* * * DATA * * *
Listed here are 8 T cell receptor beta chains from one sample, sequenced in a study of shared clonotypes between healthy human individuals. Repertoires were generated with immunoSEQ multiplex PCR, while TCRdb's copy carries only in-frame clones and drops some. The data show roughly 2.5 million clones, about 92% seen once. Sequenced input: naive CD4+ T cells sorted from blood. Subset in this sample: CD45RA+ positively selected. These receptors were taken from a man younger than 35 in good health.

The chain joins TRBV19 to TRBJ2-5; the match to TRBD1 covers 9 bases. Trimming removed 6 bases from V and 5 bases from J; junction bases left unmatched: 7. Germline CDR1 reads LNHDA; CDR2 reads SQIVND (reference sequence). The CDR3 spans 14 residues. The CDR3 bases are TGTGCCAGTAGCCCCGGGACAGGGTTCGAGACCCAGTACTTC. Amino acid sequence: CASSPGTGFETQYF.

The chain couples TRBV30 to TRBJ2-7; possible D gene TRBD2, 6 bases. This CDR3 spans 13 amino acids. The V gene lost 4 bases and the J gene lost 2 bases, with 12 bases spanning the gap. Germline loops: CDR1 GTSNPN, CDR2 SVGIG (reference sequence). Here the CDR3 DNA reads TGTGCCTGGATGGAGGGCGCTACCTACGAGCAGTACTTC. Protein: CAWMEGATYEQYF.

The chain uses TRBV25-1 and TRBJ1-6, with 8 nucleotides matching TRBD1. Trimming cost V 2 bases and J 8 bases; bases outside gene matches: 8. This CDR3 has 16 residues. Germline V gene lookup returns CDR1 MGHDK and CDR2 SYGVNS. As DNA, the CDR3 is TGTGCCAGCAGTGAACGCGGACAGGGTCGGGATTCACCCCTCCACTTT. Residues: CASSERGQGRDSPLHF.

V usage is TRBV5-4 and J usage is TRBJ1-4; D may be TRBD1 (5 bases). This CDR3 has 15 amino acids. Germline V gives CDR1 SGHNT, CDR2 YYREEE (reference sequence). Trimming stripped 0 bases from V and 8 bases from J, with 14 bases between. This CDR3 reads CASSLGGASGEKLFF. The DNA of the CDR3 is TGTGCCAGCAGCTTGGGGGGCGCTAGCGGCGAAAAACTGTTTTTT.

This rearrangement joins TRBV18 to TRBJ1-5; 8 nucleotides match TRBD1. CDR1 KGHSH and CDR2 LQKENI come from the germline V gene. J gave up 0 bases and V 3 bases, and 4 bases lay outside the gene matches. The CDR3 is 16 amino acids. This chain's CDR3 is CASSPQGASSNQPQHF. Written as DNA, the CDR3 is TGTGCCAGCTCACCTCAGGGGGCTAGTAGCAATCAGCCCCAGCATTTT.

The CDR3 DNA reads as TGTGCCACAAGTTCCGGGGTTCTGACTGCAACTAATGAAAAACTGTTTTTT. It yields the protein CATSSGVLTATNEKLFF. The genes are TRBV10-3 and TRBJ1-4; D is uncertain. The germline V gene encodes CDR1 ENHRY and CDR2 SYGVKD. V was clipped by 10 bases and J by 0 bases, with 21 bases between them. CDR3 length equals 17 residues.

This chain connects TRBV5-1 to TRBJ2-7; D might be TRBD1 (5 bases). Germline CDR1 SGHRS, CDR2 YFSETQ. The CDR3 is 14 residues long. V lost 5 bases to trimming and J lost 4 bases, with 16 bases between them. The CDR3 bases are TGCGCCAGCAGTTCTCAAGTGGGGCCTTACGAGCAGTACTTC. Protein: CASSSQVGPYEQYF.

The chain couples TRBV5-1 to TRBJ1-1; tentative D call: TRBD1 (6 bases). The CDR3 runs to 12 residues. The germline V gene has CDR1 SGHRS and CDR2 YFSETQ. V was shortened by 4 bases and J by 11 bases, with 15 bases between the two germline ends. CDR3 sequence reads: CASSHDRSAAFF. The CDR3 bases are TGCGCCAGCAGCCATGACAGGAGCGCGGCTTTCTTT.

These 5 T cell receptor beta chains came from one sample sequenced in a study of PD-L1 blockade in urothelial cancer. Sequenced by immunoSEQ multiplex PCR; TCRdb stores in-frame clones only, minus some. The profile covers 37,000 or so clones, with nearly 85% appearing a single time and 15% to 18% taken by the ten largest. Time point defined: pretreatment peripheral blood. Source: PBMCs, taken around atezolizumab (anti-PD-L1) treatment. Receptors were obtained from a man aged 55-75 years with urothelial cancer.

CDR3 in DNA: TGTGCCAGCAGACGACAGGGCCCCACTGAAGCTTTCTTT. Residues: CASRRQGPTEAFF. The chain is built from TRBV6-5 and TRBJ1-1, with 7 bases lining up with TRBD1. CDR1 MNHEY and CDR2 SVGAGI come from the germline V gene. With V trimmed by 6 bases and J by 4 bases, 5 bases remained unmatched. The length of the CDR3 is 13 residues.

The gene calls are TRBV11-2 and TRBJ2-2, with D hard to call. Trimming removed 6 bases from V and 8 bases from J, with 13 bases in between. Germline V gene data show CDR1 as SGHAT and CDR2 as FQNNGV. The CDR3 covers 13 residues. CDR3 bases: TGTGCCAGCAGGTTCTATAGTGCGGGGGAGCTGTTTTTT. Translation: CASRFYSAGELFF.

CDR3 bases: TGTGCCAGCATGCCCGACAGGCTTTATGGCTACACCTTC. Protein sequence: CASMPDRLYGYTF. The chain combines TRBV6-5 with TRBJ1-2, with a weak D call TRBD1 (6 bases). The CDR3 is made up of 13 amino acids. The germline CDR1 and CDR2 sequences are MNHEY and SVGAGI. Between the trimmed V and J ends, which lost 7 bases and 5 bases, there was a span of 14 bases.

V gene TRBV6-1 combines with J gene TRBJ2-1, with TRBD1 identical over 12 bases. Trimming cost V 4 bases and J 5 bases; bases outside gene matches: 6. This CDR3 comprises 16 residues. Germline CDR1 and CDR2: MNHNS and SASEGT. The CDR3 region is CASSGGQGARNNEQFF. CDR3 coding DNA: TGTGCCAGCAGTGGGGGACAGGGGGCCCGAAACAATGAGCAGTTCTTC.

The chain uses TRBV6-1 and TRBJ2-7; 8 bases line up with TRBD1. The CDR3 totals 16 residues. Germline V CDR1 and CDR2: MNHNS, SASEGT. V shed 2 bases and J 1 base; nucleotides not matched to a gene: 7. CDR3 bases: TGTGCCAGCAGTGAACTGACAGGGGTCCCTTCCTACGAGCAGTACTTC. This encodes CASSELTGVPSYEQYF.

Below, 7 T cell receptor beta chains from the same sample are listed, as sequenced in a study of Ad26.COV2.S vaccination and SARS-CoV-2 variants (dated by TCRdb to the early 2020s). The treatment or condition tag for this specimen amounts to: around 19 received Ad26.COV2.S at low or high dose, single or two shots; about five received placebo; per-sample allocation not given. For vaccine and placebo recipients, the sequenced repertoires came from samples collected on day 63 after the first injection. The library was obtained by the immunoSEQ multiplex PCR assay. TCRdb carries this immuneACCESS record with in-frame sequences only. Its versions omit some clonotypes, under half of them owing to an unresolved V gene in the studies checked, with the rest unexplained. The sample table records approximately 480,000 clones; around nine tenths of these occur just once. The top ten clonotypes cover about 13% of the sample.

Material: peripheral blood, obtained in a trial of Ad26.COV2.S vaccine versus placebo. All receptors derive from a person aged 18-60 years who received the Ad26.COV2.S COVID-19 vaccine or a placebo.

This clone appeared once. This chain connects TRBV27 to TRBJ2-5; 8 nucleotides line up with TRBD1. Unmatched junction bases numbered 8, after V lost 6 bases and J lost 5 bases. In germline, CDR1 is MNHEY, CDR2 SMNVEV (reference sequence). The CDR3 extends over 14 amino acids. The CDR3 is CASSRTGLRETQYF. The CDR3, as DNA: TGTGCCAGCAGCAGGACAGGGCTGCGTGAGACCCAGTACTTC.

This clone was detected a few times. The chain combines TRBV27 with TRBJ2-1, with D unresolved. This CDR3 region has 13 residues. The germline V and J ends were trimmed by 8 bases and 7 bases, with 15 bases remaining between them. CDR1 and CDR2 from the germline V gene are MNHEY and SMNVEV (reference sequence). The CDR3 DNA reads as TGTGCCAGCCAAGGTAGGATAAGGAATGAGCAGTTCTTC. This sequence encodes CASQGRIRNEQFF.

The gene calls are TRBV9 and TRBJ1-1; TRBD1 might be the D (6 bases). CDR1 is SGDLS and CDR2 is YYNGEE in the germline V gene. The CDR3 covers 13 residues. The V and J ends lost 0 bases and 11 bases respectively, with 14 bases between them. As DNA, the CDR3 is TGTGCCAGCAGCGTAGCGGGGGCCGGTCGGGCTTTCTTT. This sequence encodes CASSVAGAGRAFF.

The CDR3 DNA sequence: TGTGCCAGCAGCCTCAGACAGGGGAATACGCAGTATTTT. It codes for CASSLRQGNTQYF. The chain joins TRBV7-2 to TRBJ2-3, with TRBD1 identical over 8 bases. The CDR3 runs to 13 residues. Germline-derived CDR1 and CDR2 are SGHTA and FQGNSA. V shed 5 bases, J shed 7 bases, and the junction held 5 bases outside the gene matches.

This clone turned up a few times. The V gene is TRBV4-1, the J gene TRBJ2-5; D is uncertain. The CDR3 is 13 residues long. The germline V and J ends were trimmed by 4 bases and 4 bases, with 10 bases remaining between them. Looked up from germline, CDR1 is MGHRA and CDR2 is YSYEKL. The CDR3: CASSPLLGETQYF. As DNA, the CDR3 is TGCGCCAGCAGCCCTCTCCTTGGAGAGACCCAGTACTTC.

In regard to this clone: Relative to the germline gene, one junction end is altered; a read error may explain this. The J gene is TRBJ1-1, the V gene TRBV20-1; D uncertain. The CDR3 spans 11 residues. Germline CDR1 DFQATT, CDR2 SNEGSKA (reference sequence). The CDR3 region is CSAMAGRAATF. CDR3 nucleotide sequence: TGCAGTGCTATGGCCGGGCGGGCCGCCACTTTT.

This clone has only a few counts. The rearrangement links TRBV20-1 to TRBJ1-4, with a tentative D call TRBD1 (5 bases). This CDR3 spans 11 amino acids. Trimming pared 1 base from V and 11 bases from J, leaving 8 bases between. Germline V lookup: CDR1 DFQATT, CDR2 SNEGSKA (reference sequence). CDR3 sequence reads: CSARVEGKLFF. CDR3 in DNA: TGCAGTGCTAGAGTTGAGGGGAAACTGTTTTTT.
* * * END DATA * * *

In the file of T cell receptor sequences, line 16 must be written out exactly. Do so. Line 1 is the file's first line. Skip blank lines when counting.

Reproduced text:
Below, 7 T cell receptor beta chains from the same sample are listed, as sequenced in a study of Ad26.COV2.S vaccination and SARS-CoV-2 variants (dated by TCRdb to the early 2020s). The treatment or condition tag for this specimen amounts to: around 19 received Ad26.COV2.S at low or high dose, single or two shots; about five received placebo; per-sample allocation not given. For vaccine and placebo recipients, the sequenced repertoires came from samples collected on day 63 after the first injection. The library was obtained by the immunoSEQ multiplex PCR assay. TCRdb carries this immuneACCESS record with in-frame sequences only. Its versions omit some clonotypes, under half of them owing to an unresolved V gene in the studies checked, with the rest unexplained. The sample table records approximately 480,000 clones; around nine tenths of these occur just once. The top ten clonotypes cover about 13% of the sample.